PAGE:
Tests on Arab-Muslim and Religion implicit associations

Unconscious biases – we all have them. Here is a test on Arab-Muslim and religion related association. Test yourself for hidden biases with Skinclusion.

Step 1. Starter activity

The purpose of this activity is that it is quite short as the idea is to retrieve students’ previous knowledge of or experience with the topic covered. This activity focuses the students’ attention and provides a context for the main body of the lesson, the second step.When pairing or teaming up students, consider forming pairs or groups that are either heterogeneous or homogeneous depending on the pedagogical approachrequired for the lesson. Oftenmultinationalteams work better than student groups composed of only one nationality.The core idea of this lesson design model is to have the students communicate and learn from each other by speaking aboutthe covered topic(s).

Process for inclusive evaluation and feedback

Examples of starter activities:

  • Based on pre-reading the students answer a set of multiple-choice questionsin pairs and decide together which answer is the correct one.
  • The students can be handed out a questionnairein advance or in the first class of the coursethat has them pondertheir previous experiencewithand knowledge of the topics studied in classor during the entire courseas well as their expectations for the course.
  • The students can be asked to listas many lessonsas they learnt in a previous classof the course. This will have them tune in on the topic at hand that day.
  • Short revision questionsfor groups to discuss. For example, they can be asked to define new terms or produce a list of five key points on the basis of the answers they produce to the revision questions.
  • If the previous lesson has had students study multiple new terms, they can be seated in groups of 3-4 students where they define key termsshown on the board taking turns. Other students guess which term the student isexplaining.The student to guess the right term carries on explaining the next term of her/his choice and the game goes on as long as required.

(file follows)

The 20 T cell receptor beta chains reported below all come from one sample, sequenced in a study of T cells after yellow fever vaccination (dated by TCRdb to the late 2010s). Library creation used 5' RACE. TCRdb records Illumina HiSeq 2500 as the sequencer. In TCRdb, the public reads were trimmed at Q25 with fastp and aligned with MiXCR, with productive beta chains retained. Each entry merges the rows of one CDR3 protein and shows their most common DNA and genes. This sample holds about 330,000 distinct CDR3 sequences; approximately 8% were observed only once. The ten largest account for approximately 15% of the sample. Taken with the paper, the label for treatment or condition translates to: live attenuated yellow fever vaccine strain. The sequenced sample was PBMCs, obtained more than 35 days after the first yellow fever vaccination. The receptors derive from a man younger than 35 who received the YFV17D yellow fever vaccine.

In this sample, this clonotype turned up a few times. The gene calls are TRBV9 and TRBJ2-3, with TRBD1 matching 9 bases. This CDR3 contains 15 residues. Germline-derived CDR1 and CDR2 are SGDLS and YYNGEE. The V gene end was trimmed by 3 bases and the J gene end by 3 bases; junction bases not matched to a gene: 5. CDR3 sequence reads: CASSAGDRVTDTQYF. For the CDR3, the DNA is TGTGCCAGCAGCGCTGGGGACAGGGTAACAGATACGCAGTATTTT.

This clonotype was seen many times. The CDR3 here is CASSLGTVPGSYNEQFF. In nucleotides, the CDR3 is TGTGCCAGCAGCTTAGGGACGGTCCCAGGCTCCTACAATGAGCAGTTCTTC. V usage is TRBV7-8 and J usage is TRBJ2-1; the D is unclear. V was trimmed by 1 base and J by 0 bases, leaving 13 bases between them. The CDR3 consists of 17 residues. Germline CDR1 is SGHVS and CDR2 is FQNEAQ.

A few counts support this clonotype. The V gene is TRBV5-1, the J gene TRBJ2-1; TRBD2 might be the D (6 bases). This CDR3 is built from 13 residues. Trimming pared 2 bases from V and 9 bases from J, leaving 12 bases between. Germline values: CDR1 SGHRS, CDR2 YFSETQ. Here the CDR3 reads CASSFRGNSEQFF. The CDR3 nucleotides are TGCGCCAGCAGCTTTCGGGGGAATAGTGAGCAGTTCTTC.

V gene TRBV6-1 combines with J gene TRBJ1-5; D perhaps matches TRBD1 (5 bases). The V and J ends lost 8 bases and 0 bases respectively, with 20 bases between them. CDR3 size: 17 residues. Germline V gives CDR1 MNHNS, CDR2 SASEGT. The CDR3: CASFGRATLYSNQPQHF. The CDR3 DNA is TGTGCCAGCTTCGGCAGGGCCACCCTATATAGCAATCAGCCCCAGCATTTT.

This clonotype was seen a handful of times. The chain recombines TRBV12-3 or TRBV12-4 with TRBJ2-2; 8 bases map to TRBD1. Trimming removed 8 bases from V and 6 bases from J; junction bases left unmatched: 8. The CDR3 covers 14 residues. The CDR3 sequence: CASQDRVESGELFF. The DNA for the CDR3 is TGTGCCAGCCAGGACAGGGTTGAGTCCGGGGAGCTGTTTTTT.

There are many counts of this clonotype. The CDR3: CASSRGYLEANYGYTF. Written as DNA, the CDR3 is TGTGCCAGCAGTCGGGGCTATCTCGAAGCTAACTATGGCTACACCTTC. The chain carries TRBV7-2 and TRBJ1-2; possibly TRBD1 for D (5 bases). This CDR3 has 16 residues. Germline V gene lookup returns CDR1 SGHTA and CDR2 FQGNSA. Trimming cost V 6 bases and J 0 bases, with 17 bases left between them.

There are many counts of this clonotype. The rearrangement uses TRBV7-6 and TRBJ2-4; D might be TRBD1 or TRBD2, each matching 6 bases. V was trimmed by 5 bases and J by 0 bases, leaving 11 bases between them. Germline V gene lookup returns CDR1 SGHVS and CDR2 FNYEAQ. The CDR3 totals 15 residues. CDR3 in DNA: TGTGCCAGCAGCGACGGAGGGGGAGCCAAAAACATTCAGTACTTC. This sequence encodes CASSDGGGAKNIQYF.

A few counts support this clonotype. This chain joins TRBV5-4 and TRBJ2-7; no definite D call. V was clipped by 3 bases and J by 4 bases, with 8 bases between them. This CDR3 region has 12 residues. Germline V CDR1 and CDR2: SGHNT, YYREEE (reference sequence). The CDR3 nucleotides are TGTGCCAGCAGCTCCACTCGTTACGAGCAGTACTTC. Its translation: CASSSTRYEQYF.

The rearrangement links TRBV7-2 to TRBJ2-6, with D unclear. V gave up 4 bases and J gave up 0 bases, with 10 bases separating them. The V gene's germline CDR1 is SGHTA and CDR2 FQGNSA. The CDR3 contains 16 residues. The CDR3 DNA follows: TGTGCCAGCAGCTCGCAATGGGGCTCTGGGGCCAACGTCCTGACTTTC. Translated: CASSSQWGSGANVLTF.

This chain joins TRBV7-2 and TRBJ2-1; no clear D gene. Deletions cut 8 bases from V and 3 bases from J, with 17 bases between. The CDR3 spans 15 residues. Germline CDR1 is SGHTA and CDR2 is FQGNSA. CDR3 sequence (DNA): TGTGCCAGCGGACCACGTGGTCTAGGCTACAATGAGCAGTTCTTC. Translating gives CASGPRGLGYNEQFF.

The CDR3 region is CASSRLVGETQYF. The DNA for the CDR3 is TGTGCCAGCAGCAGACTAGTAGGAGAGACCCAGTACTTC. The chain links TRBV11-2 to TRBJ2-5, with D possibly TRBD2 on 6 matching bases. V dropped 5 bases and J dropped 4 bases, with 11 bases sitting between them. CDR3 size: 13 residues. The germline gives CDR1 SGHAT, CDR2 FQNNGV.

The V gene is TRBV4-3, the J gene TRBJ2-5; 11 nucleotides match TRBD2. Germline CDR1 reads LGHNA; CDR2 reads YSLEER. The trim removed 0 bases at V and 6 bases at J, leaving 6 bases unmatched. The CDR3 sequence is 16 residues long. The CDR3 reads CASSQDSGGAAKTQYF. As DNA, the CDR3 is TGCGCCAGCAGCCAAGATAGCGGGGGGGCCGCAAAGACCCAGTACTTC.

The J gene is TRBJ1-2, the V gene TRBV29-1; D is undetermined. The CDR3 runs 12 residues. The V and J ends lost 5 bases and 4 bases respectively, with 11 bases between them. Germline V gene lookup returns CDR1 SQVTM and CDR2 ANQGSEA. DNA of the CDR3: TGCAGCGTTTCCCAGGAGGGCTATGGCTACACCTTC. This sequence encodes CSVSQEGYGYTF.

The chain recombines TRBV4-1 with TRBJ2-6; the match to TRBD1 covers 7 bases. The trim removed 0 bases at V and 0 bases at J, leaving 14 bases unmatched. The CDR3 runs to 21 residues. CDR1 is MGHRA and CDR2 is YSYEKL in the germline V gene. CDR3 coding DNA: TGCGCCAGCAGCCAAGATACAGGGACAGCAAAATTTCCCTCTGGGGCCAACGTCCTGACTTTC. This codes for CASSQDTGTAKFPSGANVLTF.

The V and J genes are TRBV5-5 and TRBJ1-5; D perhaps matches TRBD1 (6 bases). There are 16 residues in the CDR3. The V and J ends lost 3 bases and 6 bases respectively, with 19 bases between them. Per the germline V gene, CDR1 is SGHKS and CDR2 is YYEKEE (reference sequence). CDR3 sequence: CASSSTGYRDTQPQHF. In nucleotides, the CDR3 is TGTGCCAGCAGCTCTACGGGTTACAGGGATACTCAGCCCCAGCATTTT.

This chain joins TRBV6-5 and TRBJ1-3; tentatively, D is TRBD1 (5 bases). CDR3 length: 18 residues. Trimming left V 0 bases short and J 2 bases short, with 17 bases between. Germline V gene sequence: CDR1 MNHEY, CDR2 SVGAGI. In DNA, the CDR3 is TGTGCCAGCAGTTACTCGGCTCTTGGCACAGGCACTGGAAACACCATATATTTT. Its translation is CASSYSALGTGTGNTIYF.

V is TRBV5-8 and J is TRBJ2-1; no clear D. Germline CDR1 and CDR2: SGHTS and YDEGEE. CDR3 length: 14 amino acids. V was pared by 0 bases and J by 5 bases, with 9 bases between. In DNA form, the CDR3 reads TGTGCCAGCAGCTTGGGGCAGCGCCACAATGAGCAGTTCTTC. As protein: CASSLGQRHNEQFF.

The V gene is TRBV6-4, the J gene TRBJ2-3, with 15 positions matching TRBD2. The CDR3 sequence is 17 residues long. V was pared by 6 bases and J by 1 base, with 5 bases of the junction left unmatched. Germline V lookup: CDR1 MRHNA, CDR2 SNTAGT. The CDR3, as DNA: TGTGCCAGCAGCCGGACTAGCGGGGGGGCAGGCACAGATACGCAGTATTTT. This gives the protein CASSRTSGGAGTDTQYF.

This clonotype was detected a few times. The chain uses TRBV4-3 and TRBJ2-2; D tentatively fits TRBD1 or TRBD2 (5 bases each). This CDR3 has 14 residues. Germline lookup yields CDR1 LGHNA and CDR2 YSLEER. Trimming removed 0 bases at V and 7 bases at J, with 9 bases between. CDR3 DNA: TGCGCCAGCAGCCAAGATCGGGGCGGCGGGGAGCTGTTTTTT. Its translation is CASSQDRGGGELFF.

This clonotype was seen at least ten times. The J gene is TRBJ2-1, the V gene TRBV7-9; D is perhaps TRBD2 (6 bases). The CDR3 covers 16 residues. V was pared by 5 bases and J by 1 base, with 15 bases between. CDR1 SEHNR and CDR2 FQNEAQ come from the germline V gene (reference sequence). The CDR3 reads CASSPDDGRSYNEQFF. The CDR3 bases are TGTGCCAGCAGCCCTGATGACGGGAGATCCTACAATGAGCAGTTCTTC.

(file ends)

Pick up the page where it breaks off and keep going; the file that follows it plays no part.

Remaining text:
Step 2. Main body

  • Duringthis step students need to rationalize, analyze, evaluate or use their problem solving skills in order to gain a more extensive understanding of the given topic. These activities form the main body of the class.
  • Students are given a real work-life-based challengeor case. They are required to analyze and apply knowledge gained by reading or from short lecturers given in class. The idea is to have the students communicate with people from a real organization, simultaneously applying knowledge in practice.
  • problem-solving exercisesin small groups or pairssimulationor role-play activities, such as students have the responsibility of giving mini lessons on an allocated topic or on a topic of their choosingdiscussionson the studied topic and theory
  • final reportsand presentationsof the project carried out during the course, peer feedback given on the presentation
  • brainstormingthe lessons learnt by giving ideas on a Padlet wall or in writing on post-it stickers

Step 3. Plenaryor feedback

This final step of the lesson should not take long. It should rather be a 5-10-minute activity that sums up the lesson(s) learnt.

  • discussionin pairs aboutthe course and whether the set objectives have been met, reporting these to the teacherand/or entire classin the agreed format
  • Students give feedbackeither unanimously or with providing their name in the student feedback system.
  • Students can be asked to design the exam questionsor quiz questionsfor the teacher to use in the next lesson.
  • Students and teacher can engage in a feedback discussion(cf. performance appraisal) where they answer questions set in advance.
  • a Padlet wall or some other format can be set for students to discuss challenges or items they have found not well organized during the course, a similar wall can be crafted for positive feedback

Source information

Harvard University